By self-admission Kento Momota was not at his best; fatigue clearly affecting his play. But Loh Kean Yew recorded his first victory over the world No.1, and one of the biggest of his career, to progress to the quarterfinals of the Indonesia Open 2021.
The Singaporean’s 21-7 17-21 21-19 result spices things up in the top half of the draw with four unseeded players set to battle it out with top eight positions for the HSBC BWF World Tour Finals on the line.
Kento Momota is out! Outstanding performance from 🇸🇬 Loh Kean Yew to go through to the quarterfinals. 👏
Follow the action on: https://t.co/TjoFnU4PnB#BWFWorldTour #IndonesiaOpen2021 pic.twitter.com/6XCSpBlqeT
— BWF (@bwfmedia) November 25, 2021
Loh said post-match: “This is only one win. I’ve taken down other top players before but this is the first time I have defeated the world No.1.
“It is not about a one-time thing though. I need to go back and refocus and prepare for tomorrow. It’s my first time in a quarterfinals of a Super 1000 so I’m going to go in and give it everything I have.”
Momota was sluggish early, showing evidence that he was not quite right. Loh, the Singaporean prodigy fresh off his HYLO Open 2021 success, was making the most of the opportunities the Japanese afforded him.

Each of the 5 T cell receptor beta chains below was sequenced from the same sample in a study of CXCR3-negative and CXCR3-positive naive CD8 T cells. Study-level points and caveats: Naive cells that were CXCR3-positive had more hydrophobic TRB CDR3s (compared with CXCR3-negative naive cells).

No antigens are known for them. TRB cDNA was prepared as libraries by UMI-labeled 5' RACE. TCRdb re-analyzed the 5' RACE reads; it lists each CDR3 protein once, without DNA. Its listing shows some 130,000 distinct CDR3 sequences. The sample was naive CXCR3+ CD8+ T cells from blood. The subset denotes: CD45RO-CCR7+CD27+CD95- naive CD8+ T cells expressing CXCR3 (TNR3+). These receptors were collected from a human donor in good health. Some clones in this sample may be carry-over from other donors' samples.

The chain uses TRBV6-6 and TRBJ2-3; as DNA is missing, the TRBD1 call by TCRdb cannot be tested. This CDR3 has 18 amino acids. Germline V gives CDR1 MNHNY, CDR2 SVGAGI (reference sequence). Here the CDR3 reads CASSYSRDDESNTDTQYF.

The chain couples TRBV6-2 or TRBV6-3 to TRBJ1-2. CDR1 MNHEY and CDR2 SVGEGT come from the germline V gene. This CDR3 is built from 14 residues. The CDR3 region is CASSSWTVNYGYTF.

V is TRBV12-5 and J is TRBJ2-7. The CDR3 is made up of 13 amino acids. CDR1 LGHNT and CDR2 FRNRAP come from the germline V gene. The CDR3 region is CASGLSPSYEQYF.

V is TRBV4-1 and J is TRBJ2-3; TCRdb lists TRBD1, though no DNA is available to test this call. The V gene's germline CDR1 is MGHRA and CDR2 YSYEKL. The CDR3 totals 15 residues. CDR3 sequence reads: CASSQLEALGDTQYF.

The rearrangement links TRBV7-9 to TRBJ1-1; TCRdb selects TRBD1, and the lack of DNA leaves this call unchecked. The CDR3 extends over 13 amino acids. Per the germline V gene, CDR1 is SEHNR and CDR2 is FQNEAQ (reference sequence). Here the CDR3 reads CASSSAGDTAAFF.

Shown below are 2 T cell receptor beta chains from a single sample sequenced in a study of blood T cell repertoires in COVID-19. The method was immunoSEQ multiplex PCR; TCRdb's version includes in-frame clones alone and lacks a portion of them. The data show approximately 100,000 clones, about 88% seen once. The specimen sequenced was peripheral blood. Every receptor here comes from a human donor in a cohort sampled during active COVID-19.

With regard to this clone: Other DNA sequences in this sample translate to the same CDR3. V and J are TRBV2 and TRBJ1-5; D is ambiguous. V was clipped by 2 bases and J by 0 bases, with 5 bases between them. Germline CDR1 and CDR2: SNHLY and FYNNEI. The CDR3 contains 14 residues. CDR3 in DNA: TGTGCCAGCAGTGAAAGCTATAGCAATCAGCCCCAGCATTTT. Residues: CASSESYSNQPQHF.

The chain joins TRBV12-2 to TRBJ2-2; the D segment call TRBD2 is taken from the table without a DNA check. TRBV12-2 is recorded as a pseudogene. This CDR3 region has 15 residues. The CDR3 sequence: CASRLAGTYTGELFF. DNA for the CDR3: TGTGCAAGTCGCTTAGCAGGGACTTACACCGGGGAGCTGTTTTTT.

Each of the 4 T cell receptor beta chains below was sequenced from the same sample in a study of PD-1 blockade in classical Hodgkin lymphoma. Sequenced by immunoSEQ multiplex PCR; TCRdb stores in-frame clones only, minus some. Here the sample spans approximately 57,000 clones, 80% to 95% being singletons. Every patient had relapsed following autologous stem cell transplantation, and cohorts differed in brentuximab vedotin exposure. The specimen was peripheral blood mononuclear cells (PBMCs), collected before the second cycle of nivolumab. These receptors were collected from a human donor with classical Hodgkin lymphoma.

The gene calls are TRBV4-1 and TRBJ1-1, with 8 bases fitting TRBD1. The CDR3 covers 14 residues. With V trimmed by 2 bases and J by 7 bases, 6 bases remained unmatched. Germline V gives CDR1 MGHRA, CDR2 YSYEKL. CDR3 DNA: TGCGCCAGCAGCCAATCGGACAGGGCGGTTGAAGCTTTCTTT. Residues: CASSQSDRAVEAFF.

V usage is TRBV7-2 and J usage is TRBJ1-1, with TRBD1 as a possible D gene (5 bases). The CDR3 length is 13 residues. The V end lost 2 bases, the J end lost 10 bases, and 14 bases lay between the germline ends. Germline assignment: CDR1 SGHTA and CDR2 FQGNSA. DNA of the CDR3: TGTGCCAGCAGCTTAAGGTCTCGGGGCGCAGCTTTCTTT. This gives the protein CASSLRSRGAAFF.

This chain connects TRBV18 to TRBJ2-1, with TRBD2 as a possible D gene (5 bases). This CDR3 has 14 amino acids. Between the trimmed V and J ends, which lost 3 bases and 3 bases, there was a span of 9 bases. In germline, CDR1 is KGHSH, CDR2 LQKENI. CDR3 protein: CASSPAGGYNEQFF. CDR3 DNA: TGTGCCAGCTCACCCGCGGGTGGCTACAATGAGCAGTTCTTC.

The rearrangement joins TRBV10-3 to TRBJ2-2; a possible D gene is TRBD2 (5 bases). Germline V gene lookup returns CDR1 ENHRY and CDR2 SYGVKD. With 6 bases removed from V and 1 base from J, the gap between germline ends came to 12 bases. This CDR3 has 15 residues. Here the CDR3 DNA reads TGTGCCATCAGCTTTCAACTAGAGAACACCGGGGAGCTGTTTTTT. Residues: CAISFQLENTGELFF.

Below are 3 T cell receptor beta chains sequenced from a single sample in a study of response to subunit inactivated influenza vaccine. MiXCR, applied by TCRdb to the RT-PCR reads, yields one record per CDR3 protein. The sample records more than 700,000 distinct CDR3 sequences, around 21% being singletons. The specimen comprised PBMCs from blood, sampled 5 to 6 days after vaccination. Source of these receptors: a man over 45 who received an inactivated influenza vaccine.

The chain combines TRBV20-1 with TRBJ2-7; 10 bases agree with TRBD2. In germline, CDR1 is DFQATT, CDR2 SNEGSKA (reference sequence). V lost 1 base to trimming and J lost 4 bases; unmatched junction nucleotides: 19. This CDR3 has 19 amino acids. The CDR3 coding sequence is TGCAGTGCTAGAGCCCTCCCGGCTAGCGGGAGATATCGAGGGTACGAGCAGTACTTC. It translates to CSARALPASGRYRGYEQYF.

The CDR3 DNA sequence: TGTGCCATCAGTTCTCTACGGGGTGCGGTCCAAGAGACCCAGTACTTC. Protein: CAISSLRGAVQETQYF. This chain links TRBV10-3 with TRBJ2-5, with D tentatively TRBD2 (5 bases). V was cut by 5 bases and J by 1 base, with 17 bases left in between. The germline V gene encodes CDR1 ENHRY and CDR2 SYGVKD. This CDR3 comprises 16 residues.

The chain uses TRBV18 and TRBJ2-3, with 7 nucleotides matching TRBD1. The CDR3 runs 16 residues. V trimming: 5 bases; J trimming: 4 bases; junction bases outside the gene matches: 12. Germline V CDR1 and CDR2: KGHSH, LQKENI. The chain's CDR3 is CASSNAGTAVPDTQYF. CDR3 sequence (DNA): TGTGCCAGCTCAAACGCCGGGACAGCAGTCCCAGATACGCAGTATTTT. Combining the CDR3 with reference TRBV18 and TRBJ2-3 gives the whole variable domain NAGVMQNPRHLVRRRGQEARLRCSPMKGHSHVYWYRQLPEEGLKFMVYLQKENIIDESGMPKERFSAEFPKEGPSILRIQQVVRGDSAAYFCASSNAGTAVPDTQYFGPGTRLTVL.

At 9-2 up in the second, Loh looked like running away with it in straight games. However, as Momota dug deep and churned out one extended rally after another, the world champion began to gain some ascendency. Two stretches of eight and five consecutive points helped him level things at 1-1.
The decider became a game of cat and mouse; most points influenced or determined by deft net play. Momota led 11-6 at the interval, but was by no means convincing in his play. You could sense Loh just had to keep the dial turning to make things interesting.
And that he did. The 24-year-old was more clinical, more accurate, and slightly fresher at the end to close it out 21-19.
“I’m feeling tired. It’s definitely a long game for me. Anyone can tell that he is tired but it was a long game for me,” said Loh.
“I got into the match faster than him and I think he was trying to put himself back into the match, which he did significantly in the second game.
“But you can see that Momota is tired. He’s not playing at his fullest potential. I just tried my best to take him down, that’s something I needed to overcome and I did that today. So, I’m happy very about that.”
Momota said he was intent on pushing on despite his ailing physical condition: “Because I started early in the tournament, I’m very tired. I lost my focus on the match. I made the decision to carry on playing because I didn’t want to lose. That’s why I put up such a fight in the second game.
“In the second game, I wasn’t trying anything new or different, I was just trying to play my game. I don’t want to redo the match again. I just want to rest now,” he said.
Loh faces Hans-Kristian Vittinghus in the quarters after the Dane extended his head-to-head count against Kanta Tsuneyama to 4-0. Vittinghus outpointed the in-form Japanese 10-21 21-18 21-13 in 54 minutes.
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